Now, Alex is currently reporting (it's around sunset on July 18th as I post this in the eastern Atlantic) strong winds on the bow, i.e. westerly winds. As he has a fine crew, a strong, well-equipped vessel, and is himself an excellent sailor, I have few worries for his five- to eight-day passage, but I do find it intriguing how easy it has become to actually see, more or less in real time, where a little boat on a great big ocean is...and to have them say something to the world from their deck.
Evidently, closehauled on starboard
Would that I could be there...I was graciously invited, but the timing is wrong for work and airplanes and boat fixing. But I find it encouraging that I can follow along, even from the pilothouse of my own docked boat.  Boa viagem e bons ventos, amigo!

UPDATE 14.07.21:  They've arrived in one piece.


Accessibility issues

Plumbing: Holes, hoses and shutoffs...do you know where yours are?

My last, feeble muttering in public was about...sad to relate...keeping the boat clean. I suppose a corollary to keeping things clean is to keep them accessible. One of the upsides of owning a custom boat is having no compunctions about sawing or drilling through a non-structural part of the interior to make an access hatch or other “points of egress” to a particular potential trouble spot, like the lowest part of the head hoses, or to making the aft cockpit sole removable to get at the transmission or the stuffing box.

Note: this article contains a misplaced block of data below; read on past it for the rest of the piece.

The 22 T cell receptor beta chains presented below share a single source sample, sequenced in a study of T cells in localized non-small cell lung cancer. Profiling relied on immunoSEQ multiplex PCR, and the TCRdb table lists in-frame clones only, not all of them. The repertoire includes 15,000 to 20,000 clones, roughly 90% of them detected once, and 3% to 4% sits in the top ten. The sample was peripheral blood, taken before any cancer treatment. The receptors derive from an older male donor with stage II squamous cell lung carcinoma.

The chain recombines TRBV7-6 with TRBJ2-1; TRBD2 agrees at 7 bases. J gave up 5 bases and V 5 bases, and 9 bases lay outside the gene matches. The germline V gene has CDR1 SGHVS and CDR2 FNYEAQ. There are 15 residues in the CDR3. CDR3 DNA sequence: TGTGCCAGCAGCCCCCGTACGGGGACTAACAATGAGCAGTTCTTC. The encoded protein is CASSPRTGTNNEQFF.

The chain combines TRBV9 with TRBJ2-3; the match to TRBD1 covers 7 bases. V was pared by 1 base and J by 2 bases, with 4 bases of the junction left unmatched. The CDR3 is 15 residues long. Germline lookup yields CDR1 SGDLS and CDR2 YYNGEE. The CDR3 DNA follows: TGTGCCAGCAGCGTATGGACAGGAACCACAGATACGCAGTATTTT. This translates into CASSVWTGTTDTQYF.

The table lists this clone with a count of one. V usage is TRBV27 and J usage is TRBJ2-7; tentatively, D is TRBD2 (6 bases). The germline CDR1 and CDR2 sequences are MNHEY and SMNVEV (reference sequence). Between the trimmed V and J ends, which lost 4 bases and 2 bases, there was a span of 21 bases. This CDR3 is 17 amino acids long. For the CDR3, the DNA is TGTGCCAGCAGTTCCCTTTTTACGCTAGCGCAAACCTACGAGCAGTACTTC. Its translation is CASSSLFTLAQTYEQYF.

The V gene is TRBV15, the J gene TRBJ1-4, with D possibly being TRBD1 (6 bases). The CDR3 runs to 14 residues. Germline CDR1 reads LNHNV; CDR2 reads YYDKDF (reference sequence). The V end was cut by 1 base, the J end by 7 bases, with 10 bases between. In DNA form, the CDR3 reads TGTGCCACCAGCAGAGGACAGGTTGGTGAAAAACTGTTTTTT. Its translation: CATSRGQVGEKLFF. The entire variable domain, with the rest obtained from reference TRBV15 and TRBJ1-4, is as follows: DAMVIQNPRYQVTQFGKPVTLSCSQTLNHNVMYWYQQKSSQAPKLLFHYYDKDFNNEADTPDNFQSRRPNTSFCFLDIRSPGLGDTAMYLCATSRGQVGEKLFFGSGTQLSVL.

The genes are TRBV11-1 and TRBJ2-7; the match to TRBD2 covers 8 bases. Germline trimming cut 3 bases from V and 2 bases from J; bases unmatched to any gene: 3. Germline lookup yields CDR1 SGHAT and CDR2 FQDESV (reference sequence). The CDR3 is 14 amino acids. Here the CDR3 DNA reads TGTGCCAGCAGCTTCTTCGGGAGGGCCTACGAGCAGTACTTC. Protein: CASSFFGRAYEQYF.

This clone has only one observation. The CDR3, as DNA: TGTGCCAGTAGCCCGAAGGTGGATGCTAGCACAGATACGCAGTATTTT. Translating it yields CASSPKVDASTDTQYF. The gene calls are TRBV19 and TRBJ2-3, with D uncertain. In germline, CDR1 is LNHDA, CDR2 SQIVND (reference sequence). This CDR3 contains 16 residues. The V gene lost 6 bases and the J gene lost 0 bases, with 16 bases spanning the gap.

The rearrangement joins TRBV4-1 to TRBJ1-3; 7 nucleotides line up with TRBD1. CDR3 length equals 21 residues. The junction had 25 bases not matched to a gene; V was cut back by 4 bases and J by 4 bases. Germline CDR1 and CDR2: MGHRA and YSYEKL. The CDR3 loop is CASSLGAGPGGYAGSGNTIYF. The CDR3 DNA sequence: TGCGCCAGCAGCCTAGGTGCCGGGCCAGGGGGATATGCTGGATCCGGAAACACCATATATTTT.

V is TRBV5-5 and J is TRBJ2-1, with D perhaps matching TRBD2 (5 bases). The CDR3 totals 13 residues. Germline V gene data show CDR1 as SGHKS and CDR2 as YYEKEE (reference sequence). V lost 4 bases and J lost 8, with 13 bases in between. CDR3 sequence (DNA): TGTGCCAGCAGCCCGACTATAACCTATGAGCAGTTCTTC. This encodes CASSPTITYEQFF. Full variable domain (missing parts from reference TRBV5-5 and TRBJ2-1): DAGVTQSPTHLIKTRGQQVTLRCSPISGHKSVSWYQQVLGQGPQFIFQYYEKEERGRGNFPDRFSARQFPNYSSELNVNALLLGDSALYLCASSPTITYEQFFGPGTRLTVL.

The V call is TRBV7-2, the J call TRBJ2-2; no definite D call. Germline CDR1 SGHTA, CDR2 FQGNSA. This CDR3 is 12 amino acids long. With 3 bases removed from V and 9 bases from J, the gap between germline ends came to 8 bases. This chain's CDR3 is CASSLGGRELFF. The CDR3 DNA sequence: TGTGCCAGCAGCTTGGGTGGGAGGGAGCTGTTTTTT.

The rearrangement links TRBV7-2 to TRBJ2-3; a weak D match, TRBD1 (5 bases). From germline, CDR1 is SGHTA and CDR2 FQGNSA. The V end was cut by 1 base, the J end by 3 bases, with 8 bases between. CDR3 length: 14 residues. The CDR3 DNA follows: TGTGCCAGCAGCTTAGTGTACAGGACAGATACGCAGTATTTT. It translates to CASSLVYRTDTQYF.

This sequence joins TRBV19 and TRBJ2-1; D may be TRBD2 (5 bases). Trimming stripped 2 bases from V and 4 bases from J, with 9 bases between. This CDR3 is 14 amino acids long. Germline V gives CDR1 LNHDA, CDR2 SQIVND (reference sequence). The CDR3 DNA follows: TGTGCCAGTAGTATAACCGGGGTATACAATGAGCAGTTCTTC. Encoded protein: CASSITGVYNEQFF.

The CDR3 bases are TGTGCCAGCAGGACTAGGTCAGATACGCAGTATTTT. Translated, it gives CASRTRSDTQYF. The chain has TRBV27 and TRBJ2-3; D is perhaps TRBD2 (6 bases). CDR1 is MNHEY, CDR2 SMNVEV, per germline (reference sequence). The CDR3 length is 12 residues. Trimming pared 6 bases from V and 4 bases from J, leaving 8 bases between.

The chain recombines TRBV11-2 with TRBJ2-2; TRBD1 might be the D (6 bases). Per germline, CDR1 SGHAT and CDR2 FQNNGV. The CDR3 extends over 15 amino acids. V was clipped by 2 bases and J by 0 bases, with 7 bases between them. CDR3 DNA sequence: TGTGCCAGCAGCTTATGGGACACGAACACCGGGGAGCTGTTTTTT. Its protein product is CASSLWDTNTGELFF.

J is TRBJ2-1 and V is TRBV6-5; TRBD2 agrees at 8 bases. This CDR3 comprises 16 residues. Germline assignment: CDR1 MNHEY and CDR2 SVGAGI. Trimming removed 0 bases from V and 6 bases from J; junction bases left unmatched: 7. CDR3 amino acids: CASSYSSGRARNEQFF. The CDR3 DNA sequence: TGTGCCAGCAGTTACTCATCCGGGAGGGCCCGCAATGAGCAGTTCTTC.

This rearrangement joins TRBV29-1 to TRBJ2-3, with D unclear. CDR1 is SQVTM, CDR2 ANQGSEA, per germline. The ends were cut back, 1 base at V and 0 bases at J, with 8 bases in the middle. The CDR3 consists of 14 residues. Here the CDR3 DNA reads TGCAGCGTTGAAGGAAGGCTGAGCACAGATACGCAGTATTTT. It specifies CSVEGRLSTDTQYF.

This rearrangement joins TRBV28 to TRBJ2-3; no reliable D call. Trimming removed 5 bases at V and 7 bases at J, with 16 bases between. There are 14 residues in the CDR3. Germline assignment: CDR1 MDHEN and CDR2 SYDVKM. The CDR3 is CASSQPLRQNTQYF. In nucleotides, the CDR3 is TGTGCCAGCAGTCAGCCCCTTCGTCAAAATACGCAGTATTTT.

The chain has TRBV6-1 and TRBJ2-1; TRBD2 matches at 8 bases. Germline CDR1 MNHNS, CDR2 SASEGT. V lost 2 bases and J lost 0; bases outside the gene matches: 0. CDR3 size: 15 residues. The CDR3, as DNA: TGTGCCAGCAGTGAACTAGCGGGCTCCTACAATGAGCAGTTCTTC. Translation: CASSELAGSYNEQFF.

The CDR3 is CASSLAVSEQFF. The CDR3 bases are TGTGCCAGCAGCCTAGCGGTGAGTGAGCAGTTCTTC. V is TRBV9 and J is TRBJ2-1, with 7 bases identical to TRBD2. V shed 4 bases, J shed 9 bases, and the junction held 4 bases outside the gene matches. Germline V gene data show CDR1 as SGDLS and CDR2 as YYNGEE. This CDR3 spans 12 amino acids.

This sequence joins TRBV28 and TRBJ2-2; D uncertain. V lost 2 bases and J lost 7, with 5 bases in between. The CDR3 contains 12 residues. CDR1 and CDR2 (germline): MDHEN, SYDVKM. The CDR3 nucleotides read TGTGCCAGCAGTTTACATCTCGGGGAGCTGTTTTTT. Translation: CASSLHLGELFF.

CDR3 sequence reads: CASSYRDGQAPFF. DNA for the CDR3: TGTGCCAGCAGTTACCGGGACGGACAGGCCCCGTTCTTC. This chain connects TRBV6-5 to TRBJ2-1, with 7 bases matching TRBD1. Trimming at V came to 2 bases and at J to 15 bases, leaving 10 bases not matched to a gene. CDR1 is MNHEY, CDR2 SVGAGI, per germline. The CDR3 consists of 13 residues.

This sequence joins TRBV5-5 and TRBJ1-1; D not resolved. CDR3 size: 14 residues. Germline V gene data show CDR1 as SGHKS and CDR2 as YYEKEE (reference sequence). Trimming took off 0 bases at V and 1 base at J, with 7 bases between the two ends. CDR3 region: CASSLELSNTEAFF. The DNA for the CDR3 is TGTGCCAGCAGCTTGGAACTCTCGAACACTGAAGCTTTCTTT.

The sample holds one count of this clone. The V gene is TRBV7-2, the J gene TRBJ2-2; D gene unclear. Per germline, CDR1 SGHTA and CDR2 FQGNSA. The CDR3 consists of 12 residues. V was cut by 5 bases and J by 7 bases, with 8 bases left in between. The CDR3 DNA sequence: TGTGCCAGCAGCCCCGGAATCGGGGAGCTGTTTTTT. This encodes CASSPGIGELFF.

Handy if you'd thought of it. Photo (c) Regina Sailing.

Of course, this demands all sorts of planning and a deep knowledge...and a good record...of what is behind the trim. As fewer cars owners can do minor repairs in their driveways, I would suggest that fewer boat owners know where some of the wire runs, hoses and vent lines actually go in their boats.
This used to be standard practice, even on "cheaper" cruisers. It's easier to do your own.

My experience of proposing such modifications of access is that owners of production boats are quite resistant to cutting holes in their “highly designed” vessels, even though it is newer, often “modular” designs that the most egregious cases of “burying” critical gear occurs.

Clearly labelled and next to a light source. (c) M/V Sea Spirit

A friend of mine thinking of buying a boat a while back had a 2011 Hanse 355 surveyed. The very good surveyor, Wallace Gouk, acting on my friend's tip, found a flexing part of the hull that was unsupported by an untabbed bulkhead. Not a failed tab...a spot never tabbed. A big freaking void. Helpfully, it was adjacent about three holes cut for wire and hose runs, further compromising the strength of the bulkhead at that point. And with the Hanse's typically modern production cruiser-style of modular design, it would have been nearly impossible to rectify this issue without cutting out half the cockpit. This boat was lovely to look at and has the clean lines of a good sailer....even as I said at the time (grumpily, because I dislike the majority of production boats I've seen since about 2000) "it annoys me less than most". I got annoyed afresh after seeing some of the pictures from the survey...eek.